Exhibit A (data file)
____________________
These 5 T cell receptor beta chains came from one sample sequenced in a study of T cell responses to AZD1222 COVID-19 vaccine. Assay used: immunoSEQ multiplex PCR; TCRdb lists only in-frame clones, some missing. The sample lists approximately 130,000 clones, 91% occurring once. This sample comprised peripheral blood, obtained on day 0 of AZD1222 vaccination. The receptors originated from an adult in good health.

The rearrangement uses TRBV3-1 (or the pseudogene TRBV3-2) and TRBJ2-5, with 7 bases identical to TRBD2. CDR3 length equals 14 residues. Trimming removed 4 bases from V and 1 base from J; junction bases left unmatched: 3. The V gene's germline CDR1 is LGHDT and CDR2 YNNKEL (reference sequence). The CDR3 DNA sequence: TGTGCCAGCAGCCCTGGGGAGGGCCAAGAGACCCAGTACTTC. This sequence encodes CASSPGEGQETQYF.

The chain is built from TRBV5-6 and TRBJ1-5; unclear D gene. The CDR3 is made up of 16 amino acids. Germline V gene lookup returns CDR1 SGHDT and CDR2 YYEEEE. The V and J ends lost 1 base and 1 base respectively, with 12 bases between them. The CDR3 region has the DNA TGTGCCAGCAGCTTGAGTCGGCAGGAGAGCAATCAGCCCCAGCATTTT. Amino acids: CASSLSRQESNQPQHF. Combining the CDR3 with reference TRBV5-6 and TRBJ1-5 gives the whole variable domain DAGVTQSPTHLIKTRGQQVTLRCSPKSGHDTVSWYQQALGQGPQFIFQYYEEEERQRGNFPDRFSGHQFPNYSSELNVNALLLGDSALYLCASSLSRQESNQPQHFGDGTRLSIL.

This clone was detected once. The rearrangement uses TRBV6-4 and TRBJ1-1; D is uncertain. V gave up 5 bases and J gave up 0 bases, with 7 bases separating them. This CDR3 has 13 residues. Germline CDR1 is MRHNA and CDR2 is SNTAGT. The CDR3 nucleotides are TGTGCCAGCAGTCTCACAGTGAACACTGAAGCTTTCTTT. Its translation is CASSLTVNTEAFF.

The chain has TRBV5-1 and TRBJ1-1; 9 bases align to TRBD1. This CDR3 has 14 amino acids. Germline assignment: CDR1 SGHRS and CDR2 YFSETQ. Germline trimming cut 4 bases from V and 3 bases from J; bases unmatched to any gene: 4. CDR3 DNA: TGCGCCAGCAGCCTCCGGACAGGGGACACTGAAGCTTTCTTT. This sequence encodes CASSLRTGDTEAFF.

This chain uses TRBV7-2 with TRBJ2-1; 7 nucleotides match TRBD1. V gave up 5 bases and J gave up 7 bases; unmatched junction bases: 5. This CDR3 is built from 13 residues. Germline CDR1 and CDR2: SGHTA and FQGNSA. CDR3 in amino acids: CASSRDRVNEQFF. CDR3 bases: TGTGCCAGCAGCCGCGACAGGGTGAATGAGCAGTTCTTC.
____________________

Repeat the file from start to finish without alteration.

These 5 T cell receptor beta chains came from one sample sequenced in a study of T cell responses to AZD1222 COVID-19 vaccine. Assay used: immunoSEQ multiplex PCR; TCRdb lists only in-frame clones, some missing. The sample lists approximately 130,000 clones, 91% occurring once. This sample comprised peripheral blood, obtained on day 0 of AZD1222 vaccination. The receptors originated from an adult in good health.

The rearrangement uses TRBV3-1 (or the pseudogene TRBV3-2) and TRBJ2-5, with 7 bases identical to TRBD2. CDR3 length equals 14 residues. Trimming removed 4 bases from V and 1 base from J; junction bases left unmatched: 3. The V gene's germline CDR1 is LGHDT and CDR2 YNNKEL (reference sequence). The CDR3 DNA sequence: TGTGCCAGCAGCCCTGGGGAGGGCCAAGAGACCCAGTACTTC. This sequence encodes CASSPGEGQETQYF.

The chain is built from TRBV5-6 and TRBJ1-5; unclear D gene. The CDR3 is made up of 16 amino acids. Germline V gene lookup returns CDR1 SGHDT and CDR2 YYEEEE. The V and J ends lost 1 base and 1 base respectively, with 12 bases between them. The CDR3 region has the DNA TGTGCCAGCAGCTTGAGTCGGCAGGAGAGCAATCAGCCCCAGCATTTT. Amino acids: CASSLSRQESNQPQHF. Combining the CDR3 with reference TRBV5-6 and TRBJ1-5 gives the whole variable domain DAGVTQSPTHLIKTRGQQVTLRCSPKSGHDTVSWYQQALGQGPQFIFQYYEEEERQRGNFPDRFSGHQFPNYSSELNVNALLLGDSALYLCASSLSRQESNQPQHFGDGTRLSIL.

This clone was detected once. The rearrangement uses TRBV6-4 and TRBJ1-1; D is uncertain. V gave up 5 bases and J gave up 0 bases, with 7 bases separating them. This CDR3 has 13 residues. Germline CDR1 is MRHNA and CDR2 is SNTAGT. The CDR3 nucleotides are TGTGCCAGCAGTCTCACAGTGAACACTGAAGCTTTCTTT. Its translation is CASSLTVNTEAFF.

The chain has TRBV5-1 and TRBJ1-1; 9 bases align to TRBD1. This CDR3 has 14 amino acids. Germline assignment: CDR1 SGHRS and CDR2 YFSETQ. Germline trimming cut 4 bases from V and 3 bases from J; bases unmatched to any gene: 4. CDR3 DNA: TGCGCCAGCAGCCTCCGGACAGGGGACACTGAAGCTTTCTTT. This sequence encodes CASSLRTGDTEAFF.

This chain uses TRBV7-2 with TRBJ2-1; 7 nucleotides match TRBD1. V gave up 5 bases and J gave up 7 bases; unmatched junction bases: 5. This CDR3 is built from 13 residues. Germline CDR1 and CDR2: SGHTA and FQGNSA. CDR3 in amino acids: CASSRDRVNEQFF. CDR3 bases: TGTGCCAGCAGCCGCGACAGGGTGAATGAGCAGTTCTTC.